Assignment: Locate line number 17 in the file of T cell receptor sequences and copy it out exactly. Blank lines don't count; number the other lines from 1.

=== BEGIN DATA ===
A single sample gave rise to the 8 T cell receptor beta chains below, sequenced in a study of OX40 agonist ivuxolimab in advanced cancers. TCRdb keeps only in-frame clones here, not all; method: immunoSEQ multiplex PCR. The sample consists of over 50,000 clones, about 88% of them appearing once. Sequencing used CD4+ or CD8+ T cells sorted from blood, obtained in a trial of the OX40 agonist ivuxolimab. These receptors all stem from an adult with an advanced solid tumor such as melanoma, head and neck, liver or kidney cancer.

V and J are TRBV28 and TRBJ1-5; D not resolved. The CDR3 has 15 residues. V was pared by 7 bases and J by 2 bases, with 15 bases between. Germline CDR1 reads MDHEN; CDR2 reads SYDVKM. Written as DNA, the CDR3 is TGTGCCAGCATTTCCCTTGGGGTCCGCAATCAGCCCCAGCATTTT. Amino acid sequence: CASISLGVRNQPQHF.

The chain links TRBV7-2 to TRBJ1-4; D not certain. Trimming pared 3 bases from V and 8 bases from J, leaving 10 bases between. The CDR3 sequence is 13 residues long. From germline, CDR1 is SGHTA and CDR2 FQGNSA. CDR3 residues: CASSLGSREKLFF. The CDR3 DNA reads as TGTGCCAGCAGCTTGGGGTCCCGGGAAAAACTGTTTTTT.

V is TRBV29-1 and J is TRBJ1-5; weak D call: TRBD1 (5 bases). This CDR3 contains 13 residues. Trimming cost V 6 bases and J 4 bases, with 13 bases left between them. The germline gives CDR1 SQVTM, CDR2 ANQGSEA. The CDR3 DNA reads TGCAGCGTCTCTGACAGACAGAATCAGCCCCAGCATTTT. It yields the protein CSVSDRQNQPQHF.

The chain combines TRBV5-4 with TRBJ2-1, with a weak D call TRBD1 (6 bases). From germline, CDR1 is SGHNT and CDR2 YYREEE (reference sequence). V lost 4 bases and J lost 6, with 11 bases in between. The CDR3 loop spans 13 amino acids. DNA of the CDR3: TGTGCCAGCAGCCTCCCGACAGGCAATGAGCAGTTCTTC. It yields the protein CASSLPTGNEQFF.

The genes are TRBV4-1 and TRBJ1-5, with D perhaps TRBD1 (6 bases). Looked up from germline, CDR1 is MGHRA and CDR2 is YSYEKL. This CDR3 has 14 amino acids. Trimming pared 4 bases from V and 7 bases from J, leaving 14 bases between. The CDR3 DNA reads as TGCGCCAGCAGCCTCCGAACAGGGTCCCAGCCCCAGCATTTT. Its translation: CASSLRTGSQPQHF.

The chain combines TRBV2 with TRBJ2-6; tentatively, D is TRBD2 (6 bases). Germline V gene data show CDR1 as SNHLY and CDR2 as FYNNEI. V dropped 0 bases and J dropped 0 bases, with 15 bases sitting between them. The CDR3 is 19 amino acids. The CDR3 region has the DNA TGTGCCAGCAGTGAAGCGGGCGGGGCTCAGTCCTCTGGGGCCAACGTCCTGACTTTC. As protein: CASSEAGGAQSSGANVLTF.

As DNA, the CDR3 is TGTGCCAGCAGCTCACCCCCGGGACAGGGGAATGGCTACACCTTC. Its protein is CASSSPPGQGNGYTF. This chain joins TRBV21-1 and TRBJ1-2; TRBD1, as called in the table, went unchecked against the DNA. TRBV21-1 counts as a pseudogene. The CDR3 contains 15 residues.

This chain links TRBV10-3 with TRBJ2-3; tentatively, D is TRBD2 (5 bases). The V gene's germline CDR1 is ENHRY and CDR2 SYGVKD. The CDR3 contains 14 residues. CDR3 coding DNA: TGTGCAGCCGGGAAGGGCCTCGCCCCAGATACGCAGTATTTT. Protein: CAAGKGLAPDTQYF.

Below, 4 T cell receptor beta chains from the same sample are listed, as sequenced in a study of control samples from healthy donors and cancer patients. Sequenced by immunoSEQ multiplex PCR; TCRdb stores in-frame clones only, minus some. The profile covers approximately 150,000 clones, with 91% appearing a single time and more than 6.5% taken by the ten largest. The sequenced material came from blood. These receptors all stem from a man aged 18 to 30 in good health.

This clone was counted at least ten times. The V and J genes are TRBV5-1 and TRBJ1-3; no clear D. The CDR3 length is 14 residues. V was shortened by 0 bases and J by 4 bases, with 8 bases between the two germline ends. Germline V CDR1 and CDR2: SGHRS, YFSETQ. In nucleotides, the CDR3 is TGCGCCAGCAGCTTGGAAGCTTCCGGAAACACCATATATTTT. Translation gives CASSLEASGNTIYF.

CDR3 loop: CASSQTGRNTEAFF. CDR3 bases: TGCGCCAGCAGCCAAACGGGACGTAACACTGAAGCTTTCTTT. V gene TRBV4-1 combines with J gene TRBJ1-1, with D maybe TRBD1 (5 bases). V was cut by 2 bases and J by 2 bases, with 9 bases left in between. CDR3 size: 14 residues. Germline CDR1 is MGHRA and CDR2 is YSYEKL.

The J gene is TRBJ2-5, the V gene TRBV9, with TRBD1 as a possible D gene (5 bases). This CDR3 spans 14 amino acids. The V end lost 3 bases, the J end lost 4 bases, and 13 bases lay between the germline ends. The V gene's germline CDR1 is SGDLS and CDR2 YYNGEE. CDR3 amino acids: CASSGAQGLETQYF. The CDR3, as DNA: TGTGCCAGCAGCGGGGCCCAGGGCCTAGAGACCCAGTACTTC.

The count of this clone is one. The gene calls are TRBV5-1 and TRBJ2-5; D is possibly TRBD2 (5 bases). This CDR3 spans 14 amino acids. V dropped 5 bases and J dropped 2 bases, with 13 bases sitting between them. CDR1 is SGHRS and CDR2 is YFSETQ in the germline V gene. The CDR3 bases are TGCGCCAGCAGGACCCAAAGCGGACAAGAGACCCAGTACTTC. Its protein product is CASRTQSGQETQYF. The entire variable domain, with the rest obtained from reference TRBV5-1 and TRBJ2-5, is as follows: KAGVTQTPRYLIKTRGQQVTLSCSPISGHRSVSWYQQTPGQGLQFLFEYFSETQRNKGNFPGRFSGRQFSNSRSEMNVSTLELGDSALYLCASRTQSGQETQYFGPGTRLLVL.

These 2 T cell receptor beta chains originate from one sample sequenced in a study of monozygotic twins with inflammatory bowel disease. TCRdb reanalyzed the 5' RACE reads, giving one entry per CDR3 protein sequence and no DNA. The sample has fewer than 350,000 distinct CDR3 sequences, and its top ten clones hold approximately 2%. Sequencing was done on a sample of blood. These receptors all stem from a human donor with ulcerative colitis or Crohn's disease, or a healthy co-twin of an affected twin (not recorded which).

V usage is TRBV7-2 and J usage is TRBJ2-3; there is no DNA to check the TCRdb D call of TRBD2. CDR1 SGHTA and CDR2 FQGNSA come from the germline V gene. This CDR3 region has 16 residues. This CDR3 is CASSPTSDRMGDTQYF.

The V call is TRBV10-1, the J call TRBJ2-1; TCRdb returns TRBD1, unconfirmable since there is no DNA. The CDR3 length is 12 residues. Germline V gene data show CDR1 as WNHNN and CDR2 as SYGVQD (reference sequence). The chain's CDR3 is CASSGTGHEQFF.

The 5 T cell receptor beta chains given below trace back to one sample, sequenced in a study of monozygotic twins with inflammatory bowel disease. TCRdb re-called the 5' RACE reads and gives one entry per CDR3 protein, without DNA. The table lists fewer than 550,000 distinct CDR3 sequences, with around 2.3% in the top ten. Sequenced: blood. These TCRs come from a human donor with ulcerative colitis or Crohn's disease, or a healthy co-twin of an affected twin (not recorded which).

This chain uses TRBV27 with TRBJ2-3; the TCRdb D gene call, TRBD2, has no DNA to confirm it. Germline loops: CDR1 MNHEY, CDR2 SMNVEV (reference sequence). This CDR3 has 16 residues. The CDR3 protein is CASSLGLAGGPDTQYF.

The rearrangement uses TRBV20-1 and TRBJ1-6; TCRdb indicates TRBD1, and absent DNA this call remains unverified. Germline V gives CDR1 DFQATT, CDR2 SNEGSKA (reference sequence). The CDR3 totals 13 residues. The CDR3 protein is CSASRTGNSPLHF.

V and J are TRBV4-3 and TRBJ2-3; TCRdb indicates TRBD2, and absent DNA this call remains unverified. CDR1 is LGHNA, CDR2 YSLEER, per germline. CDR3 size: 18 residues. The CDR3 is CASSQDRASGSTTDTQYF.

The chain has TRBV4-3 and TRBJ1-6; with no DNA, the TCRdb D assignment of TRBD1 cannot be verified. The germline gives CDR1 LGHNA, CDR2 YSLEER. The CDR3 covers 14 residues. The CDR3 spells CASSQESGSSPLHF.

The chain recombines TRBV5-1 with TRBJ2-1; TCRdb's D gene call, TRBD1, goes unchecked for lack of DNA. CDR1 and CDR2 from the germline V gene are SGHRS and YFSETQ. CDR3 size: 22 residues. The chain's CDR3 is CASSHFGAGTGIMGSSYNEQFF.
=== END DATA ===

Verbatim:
The V call is TRBV10-1, the J call TRBJ2-1; TCRdb returns TRBD1, unconfirmable since there is no DNA. The CDR3 length is 12 residues. Germline V gene data show CDR1 as WNHNN and CDR2 as SYGVQD (reference sequence). The chain's CDR3 is CASSGTGHEQFF.